As the U.S. enjoys the longest economic expansion on record, Black Knight estimates This Week in Real Estate that 8.2 million borrowers could benefit from a refinance for a potential savings of about $2.2 trillion. Below are a few highlights from the first week of July that influence our business:
More Than 8 Million Homeowners Are Leaving Big Money on The Table by Not Refinancing. Mortgage rates have been on a roller coaster for the last year, but now they’re sitting at the bottom of the track, giving a major boost to the number of borrowers who can benefit from a refinance. The average rate on the 30-year fixed mortgage hit a three-year low of 3.73% last week, according to Freddie Mac. That means 8.2 million borrowers could refinance and lower their interest rates by at least 75 basis points, estimates Black Knight, a mortgage software and analytics company. It’s the largest group since the end of 2016. It is also a jump of 6.3 million eligible borrowers since last November, when rates peaked at just over 5%. The average borrower could save about $266 per month, bringing the total amount of potential savings to about $2.2 trillion. Mortgage applications to refinance a home loan were up a striking 92% annually last week, according to the Mortgage Bankers Association. Refinances for loans originated last year are leading the way, up 300% according to Black Knight. Given the steep rise in home values over the past three years, homeowners currently hold an aggregate $5.98 trillion in tappable equity.
U.S. Economy Smashes Record For Longest Expansion. America’s economic expansion is now the longest on record after celebrating its 10th birthday on July 1. There’s a caveat: it has also been slowest and the smallest. First, the good news: The expansion that started in 2009 has sent the unemployment rate to a half-century low and inflation is so subdued, Federal Reserve policymakers have said they are not concerned about it – at least, for now. “In the first 39 quarters of the record expansion of 1991-2001, gross domestic product increased 43%,” Bloomberg reported last month. “In the 39 quarters through this March, U.S. GDP grew just 22%. And the sluggish expansion has benefited capital more than labor: Workers’ share of national income has fallen from 68.9% to 66.4% over the period.” The lackluster nature of the expansion may also be its protection, said Mark Zandi, chief economist of Moody’s Analytics. “The key to the expansion’s longevity is two things,” he said in an interview. “First, the economy never boomed, it never really took off, and that has helped because in boom times, people tend to take on too much debt and build too many homes. That’s the fodder for recessions.”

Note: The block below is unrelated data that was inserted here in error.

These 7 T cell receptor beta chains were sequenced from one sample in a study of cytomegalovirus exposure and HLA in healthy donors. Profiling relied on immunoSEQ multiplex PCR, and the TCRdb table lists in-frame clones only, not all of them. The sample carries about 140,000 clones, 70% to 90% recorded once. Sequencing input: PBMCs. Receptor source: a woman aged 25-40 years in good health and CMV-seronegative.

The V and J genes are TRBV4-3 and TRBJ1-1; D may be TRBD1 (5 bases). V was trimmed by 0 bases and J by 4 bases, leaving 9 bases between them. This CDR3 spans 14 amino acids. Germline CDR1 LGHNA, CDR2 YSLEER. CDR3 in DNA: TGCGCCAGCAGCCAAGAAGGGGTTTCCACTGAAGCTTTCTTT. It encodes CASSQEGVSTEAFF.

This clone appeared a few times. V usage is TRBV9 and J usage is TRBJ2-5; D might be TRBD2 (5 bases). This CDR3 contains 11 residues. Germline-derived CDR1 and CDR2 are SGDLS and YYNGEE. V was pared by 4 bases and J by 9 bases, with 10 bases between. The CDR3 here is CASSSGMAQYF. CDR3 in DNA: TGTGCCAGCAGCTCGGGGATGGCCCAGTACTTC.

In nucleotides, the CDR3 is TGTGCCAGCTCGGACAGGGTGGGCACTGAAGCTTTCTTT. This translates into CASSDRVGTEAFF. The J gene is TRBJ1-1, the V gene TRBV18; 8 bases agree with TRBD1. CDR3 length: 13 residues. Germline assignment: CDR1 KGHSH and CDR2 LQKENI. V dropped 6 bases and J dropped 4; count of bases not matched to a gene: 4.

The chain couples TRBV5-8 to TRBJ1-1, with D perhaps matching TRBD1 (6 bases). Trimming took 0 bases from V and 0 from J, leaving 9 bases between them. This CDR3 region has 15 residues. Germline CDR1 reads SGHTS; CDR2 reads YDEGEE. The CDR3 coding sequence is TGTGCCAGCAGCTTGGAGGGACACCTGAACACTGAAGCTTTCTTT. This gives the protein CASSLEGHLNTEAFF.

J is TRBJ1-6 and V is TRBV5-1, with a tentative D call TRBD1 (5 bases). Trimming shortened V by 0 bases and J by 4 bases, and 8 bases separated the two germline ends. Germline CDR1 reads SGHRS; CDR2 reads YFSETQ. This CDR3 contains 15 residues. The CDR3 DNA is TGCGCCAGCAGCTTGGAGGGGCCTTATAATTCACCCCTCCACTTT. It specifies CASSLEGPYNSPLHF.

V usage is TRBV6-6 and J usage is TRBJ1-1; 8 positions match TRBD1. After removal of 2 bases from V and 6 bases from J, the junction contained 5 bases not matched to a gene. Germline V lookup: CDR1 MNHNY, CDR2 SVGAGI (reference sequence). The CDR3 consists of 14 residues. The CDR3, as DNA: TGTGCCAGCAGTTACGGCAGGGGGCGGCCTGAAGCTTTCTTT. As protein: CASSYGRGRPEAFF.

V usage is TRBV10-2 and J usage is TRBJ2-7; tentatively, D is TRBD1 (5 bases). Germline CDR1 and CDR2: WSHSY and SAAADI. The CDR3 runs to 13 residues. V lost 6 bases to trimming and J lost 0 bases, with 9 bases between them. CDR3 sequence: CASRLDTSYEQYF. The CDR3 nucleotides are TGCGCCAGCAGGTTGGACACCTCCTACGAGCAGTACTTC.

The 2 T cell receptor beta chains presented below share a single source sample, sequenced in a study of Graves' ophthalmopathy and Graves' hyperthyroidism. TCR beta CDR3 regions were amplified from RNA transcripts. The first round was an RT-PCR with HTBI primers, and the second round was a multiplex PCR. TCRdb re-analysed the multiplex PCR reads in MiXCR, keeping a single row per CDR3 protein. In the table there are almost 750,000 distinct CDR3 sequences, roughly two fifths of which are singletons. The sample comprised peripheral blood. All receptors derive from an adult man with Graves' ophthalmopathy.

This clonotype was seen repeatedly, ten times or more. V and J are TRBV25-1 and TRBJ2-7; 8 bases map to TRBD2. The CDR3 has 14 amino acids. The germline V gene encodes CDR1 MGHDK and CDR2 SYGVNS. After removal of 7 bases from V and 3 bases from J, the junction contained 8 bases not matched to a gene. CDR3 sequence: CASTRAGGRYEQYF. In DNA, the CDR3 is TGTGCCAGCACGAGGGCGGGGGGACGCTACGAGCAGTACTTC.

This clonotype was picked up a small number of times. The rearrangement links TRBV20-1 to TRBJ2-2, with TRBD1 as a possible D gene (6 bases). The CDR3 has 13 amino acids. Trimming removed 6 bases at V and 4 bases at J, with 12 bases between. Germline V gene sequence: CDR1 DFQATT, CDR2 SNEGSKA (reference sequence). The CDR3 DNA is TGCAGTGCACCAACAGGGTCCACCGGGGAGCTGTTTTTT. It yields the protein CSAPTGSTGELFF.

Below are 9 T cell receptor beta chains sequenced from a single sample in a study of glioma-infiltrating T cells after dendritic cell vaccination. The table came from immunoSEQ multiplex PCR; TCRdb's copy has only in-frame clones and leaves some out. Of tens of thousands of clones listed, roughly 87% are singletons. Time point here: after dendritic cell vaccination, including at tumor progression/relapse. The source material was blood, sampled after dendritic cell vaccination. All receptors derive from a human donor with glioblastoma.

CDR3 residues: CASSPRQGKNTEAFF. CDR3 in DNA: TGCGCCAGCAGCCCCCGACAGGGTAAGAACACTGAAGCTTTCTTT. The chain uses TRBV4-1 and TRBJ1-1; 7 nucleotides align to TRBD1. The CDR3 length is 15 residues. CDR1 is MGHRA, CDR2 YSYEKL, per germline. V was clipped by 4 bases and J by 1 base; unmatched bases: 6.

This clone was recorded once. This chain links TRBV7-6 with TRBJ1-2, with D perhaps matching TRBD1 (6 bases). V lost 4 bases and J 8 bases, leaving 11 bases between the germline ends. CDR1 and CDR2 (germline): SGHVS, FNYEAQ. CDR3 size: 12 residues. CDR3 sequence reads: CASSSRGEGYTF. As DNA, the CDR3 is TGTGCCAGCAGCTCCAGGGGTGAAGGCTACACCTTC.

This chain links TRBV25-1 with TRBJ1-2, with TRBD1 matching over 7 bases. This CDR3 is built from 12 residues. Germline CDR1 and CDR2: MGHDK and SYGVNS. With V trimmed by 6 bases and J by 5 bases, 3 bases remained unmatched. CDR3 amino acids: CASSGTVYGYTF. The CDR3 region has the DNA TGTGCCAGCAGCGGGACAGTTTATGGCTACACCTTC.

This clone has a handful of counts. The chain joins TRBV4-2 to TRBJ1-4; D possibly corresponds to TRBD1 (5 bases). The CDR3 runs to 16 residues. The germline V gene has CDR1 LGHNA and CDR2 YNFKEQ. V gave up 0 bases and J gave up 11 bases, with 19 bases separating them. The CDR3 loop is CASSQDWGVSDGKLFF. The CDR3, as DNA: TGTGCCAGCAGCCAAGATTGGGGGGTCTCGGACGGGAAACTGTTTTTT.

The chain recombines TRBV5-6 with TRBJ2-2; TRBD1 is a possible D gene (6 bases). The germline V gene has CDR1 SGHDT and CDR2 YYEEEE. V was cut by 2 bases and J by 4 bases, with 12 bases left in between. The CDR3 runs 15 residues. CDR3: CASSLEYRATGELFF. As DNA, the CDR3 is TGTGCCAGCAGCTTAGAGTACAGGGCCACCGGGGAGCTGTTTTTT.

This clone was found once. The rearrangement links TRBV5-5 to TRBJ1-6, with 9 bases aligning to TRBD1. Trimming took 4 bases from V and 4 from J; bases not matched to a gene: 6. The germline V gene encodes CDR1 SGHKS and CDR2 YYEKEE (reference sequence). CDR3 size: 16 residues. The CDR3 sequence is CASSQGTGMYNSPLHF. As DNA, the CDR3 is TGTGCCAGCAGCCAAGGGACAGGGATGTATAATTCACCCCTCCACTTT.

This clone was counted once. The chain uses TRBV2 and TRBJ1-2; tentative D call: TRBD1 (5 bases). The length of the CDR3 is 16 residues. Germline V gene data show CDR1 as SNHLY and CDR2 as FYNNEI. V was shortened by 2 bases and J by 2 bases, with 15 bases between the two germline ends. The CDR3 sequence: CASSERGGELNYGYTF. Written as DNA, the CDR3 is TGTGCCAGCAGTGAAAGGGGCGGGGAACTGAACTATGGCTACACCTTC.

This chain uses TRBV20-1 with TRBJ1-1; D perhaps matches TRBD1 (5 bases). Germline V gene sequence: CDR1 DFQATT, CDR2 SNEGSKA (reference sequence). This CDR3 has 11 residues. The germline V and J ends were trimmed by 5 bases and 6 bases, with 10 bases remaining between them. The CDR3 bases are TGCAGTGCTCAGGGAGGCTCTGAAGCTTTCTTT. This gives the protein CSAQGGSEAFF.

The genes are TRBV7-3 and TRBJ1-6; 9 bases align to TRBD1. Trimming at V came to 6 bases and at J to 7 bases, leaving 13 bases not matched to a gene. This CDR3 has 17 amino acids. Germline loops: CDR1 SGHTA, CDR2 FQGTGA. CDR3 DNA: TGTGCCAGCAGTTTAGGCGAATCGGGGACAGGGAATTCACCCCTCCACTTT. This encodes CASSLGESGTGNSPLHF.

U.S. Job Growth Surges, July Rate Cute Expectations Intact. U.S. job growth rebounded strongly in June, with government payrolls surging, but persistent moderate wage gains and mounting evidence the economy was losing momentum could still encourage the Federal Reserve to cut interest rates this month. The Labor Department’s closely watched employment report on Friday suggested May’s sharp slowdown in hiring was probably a fluke. Lack of concrete progress in resolving an acrimonious trade war between the United States and China, however, means the bar could be very high for the Fed not to lower borrowing costs at its July 30-31 policy meeting. But the strong pace of job gains reduced the chances of a half percentage point rate cut at the end of the month. The U.S. central bank in June signaled it could ease monetary policy as early as this month citing low inflation and growing risks to the economy from an escalation in trade tensions between Washington and Beijing. “We think the Fed is still on track for a 25 basis points cut given trade uncertainty and the steady downtrend in business sentiment,” said Andrew Schneider, a U.S. economist at BNP Paribas Securities in New York.